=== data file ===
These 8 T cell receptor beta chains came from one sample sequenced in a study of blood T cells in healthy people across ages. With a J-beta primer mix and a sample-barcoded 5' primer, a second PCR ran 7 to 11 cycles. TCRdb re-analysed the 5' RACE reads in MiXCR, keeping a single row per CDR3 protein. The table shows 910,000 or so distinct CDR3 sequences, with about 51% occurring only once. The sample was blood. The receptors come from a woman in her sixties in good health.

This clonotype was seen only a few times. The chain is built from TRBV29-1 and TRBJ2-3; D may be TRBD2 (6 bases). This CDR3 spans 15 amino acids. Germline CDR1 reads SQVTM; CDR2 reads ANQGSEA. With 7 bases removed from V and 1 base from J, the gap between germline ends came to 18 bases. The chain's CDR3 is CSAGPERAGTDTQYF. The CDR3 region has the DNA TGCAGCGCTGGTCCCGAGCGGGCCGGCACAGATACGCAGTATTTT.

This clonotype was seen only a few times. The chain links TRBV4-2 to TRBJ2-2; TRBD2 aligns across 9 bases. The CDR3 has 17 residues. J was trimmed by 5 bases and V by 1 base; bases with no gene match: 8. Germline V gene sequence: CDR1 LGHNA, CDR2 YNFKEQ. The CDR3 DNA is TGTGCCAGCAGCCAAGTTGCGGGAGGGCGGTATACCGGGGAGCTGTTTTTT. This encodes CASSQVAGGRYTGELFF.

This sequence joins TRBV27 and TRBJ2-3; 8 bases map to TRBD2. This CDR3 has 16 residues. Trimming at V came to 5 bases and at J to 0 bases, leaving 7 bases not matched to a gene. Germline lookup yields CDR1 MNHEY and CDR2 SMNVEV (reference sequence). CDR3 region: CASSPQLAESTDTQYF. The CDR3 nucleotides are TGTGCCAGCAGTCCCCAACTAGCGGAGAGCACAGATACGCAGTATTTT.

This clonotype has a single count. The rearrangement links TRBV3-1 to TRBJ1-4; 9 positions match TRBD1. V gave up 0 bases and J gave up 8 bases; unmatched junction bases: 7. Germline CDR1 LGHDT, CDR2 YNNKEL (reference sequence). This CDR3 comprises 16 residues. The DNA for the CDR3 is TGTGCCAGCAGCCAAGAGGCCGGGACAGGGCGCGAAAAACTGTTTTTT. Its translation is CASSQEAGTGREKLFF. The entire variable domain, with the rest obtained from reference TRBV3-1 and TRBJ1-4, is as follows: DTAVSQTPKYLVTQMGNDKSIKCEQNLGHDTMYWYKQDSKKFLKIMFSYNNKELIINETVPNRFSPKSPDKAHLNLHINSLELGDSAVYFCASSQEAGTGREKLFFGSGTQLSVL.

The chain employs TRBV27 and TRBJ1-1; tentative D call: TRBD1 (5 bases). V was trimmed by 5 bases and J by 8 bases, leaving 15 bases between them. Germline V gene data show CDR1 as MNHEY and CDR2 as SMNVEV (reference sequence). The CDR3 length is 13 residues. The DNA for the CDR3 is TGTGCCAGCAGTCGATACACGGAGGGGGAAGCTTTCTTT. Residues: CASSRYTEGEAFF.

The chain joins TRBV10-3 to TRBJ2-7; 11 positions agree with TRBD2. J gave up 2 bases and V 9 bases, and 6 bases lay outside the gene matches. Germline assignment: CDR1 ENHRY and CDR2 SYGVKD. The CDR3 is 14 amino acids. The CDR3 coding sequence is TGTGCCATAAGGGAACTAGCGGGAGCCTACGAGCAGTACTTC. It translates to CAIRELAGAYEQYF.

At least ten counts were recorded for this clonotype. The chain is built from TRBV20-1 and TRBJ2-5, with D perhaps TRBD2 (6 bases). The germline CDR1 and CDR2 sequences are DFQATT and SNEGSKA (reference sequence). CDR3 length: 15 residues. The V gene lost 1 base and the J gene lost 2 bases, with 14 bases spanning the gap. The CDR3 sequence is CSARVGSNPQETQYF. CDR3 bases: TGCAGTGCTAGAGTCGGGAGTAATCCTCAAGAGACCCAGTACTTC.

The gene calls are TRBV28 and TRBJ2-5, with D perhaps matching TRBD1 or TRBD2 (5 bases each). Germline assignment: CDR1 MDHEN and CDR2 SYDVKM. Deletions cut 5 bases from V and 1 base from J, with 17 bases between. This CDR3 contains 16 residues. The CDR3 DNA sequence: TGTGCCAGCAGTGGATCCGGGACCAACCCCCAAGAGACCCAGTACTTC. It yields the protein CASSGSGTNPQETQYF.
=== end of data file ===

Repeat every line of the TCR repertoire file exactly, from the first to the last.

These 8 T cell receptor beta chains came from one sample sequenced in a study of blood T cells in healthy people across ages. With a J-beta primer mix and a sample-barcoded 5' primer, a second PCR ran 7 to 11 cycles. TCRdb re-analysed the 5' RACE reads in MiXCR, keeping a single row per CDR3 protein. The table shows 910,000 or so distinct CDR3 sequences, with about 51% occurring only once. The sample was blood. The receptors come from a woman in her sixties in good health.

This clonotype was seen only a few times. The chain is built from TRBV29-1 and TRBJ2-3; D may be TRBD2 (6 bases). This CDR3 spans 15 amino acids. Germline CDR1 reads SQVTM; CDR2 reads ANQGSEA. With 7 bases removed from V and 1 base from J, the gap between germline ends came to 18 bases. The chain's CDR3 is CSAGPERAGTDTQYF. The CDR3 region has the DNA TGCAGCGCTGGTCCCGAGCGGGCCGGCACAGATACGCAGTATTTT.

This clonotype was seen only a few times. The chain links TRBV4-2 to TRBJ2-2; TRBD2 aligns across 9 bases. The CDR3 has 17 residues. J was trimmed by 5 bases and V by 1 base; bases with no gene match: 8. Germline V gene sequence: CDR1 LGHNA, CDR2 YNFKEQ. The CDR3 DNA is TGTGCCAGCAGCCAAGTTGCGGGAGGGCGGTATACCGGGGAGCTGTTTTTT. This encodes CASSQVAGGRYTGELFF.

This sequence joins TRBV27 and TRBJ2-3; 8 bases map to TRBD2. This CDR3 has 16 residues. Trimming at V came to 5 bases and at J to 0 bases, leaving 7 bases not matched to a gene. Germline lookup yields CDR1 MNHEY and CDR2 SMNVEV (reference sequence). CDR3 region: CASSPQLAESTDTQYF. The CDR3 nucleotides are TGTGCCAGCAGTCCCCAACTAGCGGAGAGCACAGATACGCAGTATTTT.

This clonotype has a single count. The rearrangement links TRBV3-1 to TRBJ1-4; 9 positions match TRBD1. V gave up 0 bases and J gave up 8 bases; unmatched junction bases: 7. Germline CDR1 LGHDT, CDR2 YNNKEL (reference sequence). This CDR3 comprises 16 residues. The DNA for the CDR3 is TGTGCCAGCAGCCAAGAGGCCGGGACAGGGCGCGAAAAACTGTTTTTT. Its translation is CASSQEAGTGREKLFF. The entire variable domain, with the rest obtained from reference TRBV3-1 and TRBJ1-4, is as follows: DTAVSQTPKYLVTQMGNDKSIKCEQNLGHDTMYWYKQDSKKFLKIMFSYNNKELIINETVPNRFSPKSPDKAHLNLHINSLELGDSAVYFCASSQEAGTGREKLFFGSGTQLSVL.

The chain employs TRBV27 and TRBJ1-1; tentative D call: TRBD1 (5 bases). V was trimmed by 5 bases and J by 8 bases, leaving 15 bases between them. Germline V gene data show CDR1 as MNHEY and CDR2 as SMNVEV (reference sequence). The CDR3 length is 13 residues. The DNA for the CDR3 is TGTGCCAGCAGTCGATACACGGAGGGGGAAGCTTTCTTT. Residues: CASSRYTEGEAFF.

The chain joins TRBV10-3 to TRBJ2-7; 11 positions agree with TRBD2. J gave up 2 bases and V 9 bases, and 6 bases lay outside the gene matches. Germline assignment: CDR1 ENHRY and CDR2 SYGVKD. The CDR3 is 14 amino acids. The CDR3 coding sequence is TGTGCCATAAGGGAACTAGCGGGAGCCTACGAGCAGTACTTC. It translates to CAIRELAGAYEQYF.

At least ten counts were recorded for this clonotype. The chain is built from TRBV20-1 and TRBJ2-5, with D perhaps TRBD2 (6 bases). The germline CDR1 and CDR2 sequences are DFQATT and SNEGSKA (reference sequence). CDR3 length: 15 residues. The V gene lost 1 base and the J gene lost 2 bases, with 14 bases spanning the gap. The CDR3 sequence is CSARVGSNPQETQYF. CDR3 bases: TGCAGTGCTAGAGTCGGGAGTAATCCTCAAGAGACCCAGTACTTC.

The gene calls are TRBV28 and TRBJ2-5, with D perhaps matching TRBD1 or TRBD2 (5 bases each). Germline assignment: CDR1 MDHEN and CDR2 SYDVKM. Deletions cut 5 bases from V and 1 base from J, with 17 bases between. This CDR3 contains 16 residues. The CDR3 DNA sequence: TGTGCCAGCAGTGGATCCGGGACCAACCCCCAAGAGACCCAGTACTTC. It yields the protein CASSGSGTNPQETQYF.